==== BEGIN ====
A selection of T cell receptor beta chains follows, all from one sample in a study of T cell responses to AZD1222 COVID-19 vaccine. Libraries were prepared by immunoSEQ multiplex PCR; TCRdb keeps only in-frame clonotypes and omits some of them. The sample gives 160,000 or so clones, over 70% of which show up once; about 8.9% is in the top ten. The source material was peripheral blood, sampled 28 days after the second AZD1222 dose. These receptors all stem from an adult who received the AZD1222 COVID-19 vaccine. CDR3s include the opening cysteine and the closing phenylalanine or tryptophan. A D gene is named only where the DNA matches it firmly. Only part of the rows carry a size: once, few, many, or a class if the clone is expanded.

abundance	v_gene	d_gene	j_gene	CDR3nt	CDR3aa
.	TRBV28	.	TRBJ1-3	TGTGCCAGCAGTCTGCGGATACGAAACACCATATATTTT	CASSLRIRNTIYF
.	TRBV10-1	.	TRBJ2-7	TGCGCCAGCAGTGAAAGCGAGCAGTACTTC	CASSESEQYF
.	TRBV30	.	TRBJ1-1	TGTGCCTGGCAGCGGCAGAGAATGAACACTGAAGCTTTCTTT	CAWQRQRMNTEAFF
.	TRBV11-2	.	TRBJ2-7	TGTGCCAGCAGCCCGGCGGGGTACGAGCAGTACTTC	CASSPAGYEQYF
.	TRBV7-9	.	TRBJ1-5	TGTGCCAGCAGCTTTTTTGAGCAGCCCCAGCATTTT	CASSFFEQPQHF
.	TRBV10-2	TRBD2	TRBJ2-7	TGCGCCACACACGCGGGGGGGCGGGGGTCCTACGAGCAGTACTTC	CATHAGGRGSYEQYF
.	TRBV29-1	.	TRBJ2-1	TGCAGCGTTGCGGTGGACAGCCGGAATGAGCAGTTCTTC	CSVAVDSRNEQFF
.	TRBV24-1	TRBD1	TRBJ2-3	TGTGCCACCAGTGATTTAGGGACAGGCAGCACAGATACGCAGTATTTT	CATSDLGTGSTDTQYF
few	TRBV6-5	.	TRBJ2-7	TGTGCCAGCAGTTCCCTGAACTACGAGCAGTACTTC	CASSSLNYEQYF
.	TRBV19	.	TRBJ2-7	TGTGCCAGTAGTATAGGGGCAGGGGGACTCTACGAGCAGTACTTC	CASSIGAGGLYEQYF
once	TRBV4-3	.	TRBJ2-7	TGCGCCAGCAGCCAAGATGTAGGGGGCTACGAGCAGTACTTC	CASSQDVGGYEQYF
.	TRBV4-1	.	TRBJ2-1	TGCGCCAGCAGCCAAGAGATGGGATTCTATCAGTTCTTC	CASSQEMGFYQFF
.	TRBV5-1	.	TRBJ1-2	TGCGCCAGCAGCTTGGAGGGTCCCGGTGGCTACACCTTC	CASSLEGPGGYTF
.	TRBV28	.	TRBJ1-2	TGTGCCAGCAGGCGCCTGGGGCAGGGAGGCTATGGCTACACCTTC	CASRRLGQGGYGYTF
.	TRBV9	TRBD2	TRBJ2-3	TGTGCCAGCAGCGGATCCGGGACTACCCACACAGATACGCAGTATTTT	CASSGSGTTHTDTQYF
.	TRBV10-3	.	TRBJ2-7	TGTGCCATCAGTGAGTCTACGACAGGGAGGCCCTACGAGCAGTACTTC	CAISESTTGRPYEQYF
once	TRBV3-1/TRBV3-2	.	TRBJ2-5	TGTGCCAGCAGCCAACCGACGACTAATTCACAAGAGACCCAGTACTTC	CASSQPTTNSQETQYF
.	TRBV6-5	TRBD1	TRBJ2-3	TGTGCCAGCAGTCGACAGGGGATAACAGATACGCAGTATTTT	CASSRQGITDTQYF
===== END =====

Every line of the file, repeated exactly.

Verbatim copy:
A selection of T cell receptor beta chains follows, all from one sample in a study of T cell responses to AZD1222 COVID-19 vaccine. Libraries were prepared by immunoSEQ multiplex PCR; TCRdb keeps only in-frame clonotypes and omits some of them. The sample gives 160,000 or so clones, over 70% of which show up once; about 8.9% is in the top ten. The source material was peripheral blood, sampled 28 days after the second AZD1222 dose. These receptors all stem from an adult who received the AZD1222 COVID-19 vaccine. CDR3s include the opening cysteine and the closing phenylalanine or tryptophan. A D gene is named only where the DNA matches it firmly. Only part of the rows carry a size: once, few, many, or a class if the clone is expanded.

abundance	v_gene	d_gene	j_gene	CDR3nt	CDR3aa
.	TRBV28	.	TRBJ1-3	TGTGCCAGCAGTCTGCGGATACGAAACACCATATATTTT	CASSLRIRNTIYF
.	TRBV10-1	.	TRBJ2-7	TGCGCCAGCAGTGAAAGCGAGCAGTACTTC	CASSESEQYF
.	TRBV30	.	TRBJ1-1	TGTGCCTGGCAGCGGCAGAGAATGAACACTGAAGCTTTCTTT	CAWQRQRMNTEAFF
.	TRBV11-2	.	TRBJ2-7	TGTGCCAGCAGCCCGGCGGGGTACGAGCAGTACTTC	CASSPAGYEQYF
.	TRBV7-9	.	TRBJ1-5	TGTGCCAGCAGCTTTTTTGAGCAGCCCCAGCATTTT	CASSFFEQPQHF
.	TRBV10-2	TRBD2	TRBJ2-7	TGCGCCACACACGCGGGGGGGCGGGGGTCCTACGAGCAGTACTTC	CATHAGGRGSYEQYF
.	TRBV29-1	.	TRBJ2-1	TGCAGCGTTGCGGTGGACAGCCGGAATGAGCAGTTCTTC	CSVAVDSRNEQFF
.	TRBV24-1	TRBD1	TRBJ2-3	TGTGCCACCAGTGATTTAGGGACAGGCAGCACAGATACGCAGTATTTT	CATSDLGTGSTDTQYF
few	TRBV6-5	.	TRBJ2-7	TGTGCCAGCAGTTCCCTGAACTACGAGCAGTACTTC	CASSSLNYEQYF
.	TRBV19	.	TRBJ2-7	TGTGCCAGTAGTATAGGGGCAGGGGGACTCTACGAGCAGTACTTC	CASSIGAGGLYEQYF
once	TRBV4-3	.	TRBJ2-7	TGCGCCAGCAGCCAAGATGTAGGGGGCTACGAGCAGTACTTC	CASSQDVGGYEQYF
.	TRBV4-1	.	TRBJ2-1	TGCGCCAGCAGCCAAGAGATGGGATTCTATCAGTTCTTC	CASSQEMGFYQFF
.	TRBV5-1	.	TRBJ1-2	TGCGCCAGCAGCTTGGAGGGTCCCGGTGGCTACACCTTC	CASSLEGPGGYTF
.	TRBV28	.	TRBJ1-2	TGTGCCAGCAGGCGCCTGGGGCAGGGAGGCTATGGCTACACCTTC	CASRRLGQGGYGYTF
.	TRBV9	TRBD2	TRBJ2-3	TGTGCCAGCAGCGGATCCGGGACTACCCACACAGATACGCAGTATTTT	CASSGSGTTHTDTQYF
.	TRBV10-3	.	TRBJ2-7	TGTGCCATCAGTGAGTCTACGACAGGGAGGCCCTACGAGCAGTACTTC	CAISESTTGRPYEQYF
once	TRBV3-1/TRBV3-2	.	TRBJ2-5	TGTGCCAGCAGCCAACCGACGACTAATTCACAAGAGACCCAGTACTTC	CASSQPTTNSQETQYF
.	TRBV6-5	TRBD1	TRBJ2-3	TGTGCCAGCAGTCGACAGGGGATAACAGATACGCAGTATTTT	CASSRQGITDTQYF